June 6, 2009

Ghost walk

My copy of "The Ghost Hunter's Field Guide..Gettysburg and Beyond, by Mark Nesbitt" is well worn and has proven to be a valuble resource when I have visited Gettysburg. One of the statements he makes has stood out in my mind and gives you something to think about.
I am not quoting it exactly the way it reads in the book, but it is something to this effect.
"Five-One thousand men were killed or wounded in the three day battle. Out of this three days they actually fought about 24 hours. When broken down this means that for every hour that they fought 2,125 men were shot. Every minute of that 24 hours 36 men where hit, so every two seconds a man was hit. For twenty-four hours."

When most of us think of this three day battle we tend to think of those men, but what is sometimes forgotten is the people who lived in the town of Gettysburg.
On June 1st of 1863 the town of Gettysburg had a population of 2,400. I was told on a recent tour of one of the homes in the area that when the troops pulled out on July 4th, that approx. 23,000 men were left behind. Almost every home had to take in a wounded solider or help to bury the bodies. A lot of these men died within the weeks that followed. It's little wonder with these statistics that Gettysburg is haunted. And of course being haunted everyone has a story to tell.
Look on any corner and you will find some sort of "Ghost Walk"

Mark Nesbitt "Ghost of Gettysburg" tour has been nominated as the #1 tour in Gettysburg, but for my trip this time we choose a different company to take a walk with. We opted for Sleepy Hollow tours.
Sleepy Hollow of Gettysburg Candlelight Ghost Tours is owned and operated by Cindy Codori-Shultz. Cindy is the 6th generation granddaughter of Nicholas Codori, of the Codori Farm, site of Pickett's Charge. Although Cindy did not give the tour the night we went we did have the opportunity to meet her while there and enjoyed talking with her. She seems like a very nice lady and her tour guides were well informed and interesting.
The night we took our tour we went with Amanda

She was a delight and told us several very interesting stories. Unlike the worst ghost tour I ever took in Richmond VA where we were rushed up and down hills and told stories at such a fast pace that we got very little out of the story I was pleased not only with Amanda's story telling ability, but also with the pace at which she told her stories and the way she lead the tour. She made sure everyone was together before she started talking, gave us time for questions and photos and seemed generally interested in having us as her guest.
I will try and relate some of those stories in my next post


Blogger Goat Creek Grandma said...

It sounds like you had a very nice tour. I look forward to hearing some of the stories! :)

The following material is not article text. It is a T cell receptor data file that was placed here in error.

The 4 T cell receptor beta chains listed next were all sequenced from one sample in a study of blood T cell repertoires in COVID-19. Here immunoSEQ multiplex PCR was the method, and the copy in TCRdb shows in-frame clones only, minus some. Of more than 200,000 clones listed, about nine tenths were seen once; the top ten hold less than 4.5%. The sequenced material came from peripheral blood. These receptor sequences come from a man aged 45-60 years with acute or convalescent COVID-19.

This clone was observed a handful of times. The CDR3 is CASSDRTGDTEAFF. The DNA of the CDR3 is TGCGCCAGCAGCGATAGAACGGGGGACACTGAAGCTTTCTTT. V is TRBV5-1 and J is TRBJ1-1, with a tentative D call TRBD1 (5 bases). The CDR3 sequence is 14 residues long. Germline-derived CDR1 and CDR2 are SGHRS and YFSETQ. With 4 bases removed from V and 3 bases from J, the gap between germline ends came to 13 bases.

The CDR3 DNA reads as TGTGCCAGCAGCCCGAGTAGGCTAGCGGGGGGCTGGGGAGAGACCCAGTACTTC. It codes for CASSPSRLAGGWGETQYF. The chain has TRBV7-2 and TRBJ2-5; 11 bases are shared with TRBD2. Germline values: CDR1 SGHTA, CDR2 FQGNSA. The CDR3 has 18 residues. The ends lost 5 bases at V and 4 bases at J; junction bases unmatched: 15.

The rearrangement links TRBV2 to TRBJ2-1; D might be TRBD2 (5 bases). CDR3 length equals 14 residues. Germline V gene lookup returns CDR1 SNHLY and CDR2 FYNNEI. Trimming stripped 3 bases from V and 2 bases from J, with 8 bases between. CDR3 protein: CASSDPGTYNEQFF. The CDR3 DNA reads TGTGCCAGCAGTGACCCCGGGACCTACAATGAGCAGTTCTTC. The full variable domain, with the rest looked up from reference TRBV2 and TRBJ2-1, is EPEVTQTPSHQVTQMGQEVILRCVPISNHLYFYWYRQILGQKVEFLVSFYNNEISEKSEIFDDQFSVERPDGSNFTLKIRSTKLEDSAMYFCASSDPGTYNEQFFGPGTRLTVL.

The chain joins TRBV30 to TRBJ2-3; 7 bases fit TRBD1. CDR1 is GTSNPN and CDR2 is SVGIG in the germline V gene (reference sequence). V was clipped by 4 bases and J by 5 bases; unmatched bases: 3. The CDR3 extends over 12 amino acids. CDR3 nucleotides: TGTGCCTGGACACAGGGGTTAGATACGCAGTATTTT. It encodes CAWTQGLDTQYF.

Take Care,

6/6/09, 6:46 AM  
Blogger PaleMother said...

Really enjoying your Gettysburg posts.

My childhood home in Chestnut Hill Philadelphia was built on the site of the largest Civil War Hospital:



It was torn down immediately following the war.

I had many creepy nights in that house, even though it was 'brand new' and we were the 'original' owners. My father told me once that our house was built on the site of such a hospital, but we didn't think too much of it ... other than it was a bit of interesting history. We had a very intense, OCD neighbor who excavated literal mountains of stone from his yard that must have been the archeological remains (we didn't make that connection then). I myself never made the connection to why my childhood nights were so filled with scary vibes and experiences ... I thought it was just that all kids are afraid of the dark,etc. It wasn't until years later that I confirmed the hospital's existence (via the web) and it's location (if I read the map right, my house was near the front entrance) ... and until I lived in a couple of very "clean vibe" houses where the nights were calm and peaceful ... that I have realized the place where I grew up was likely very charged with paranormal phenomena, with good reason. And that my experiences may not have been my imagination.


6/6/09, 9:05 AM  
Blogger Marni said...

Can't wait!

6/8/09, 10:39 AM  
Blogger Carrie said...

I enjoy Mark Nesbitt's books, my particular favorite is of Fredericksburg and Chancellorsville. We've done his ghost walk here in Fredericksburg, they stories were neat. I'd love to do his tour in Gettysburg one day! Have you had the opportunity to hear him speak?

I think the guides ability to story tell tends to make all the difference on the tour. We had an experience much like yours in Richmond in Williamsburg last summer. I was SO disappointed, it seemed I knew the stories and history more than our guide.

6/17/09, 9:16 AM  

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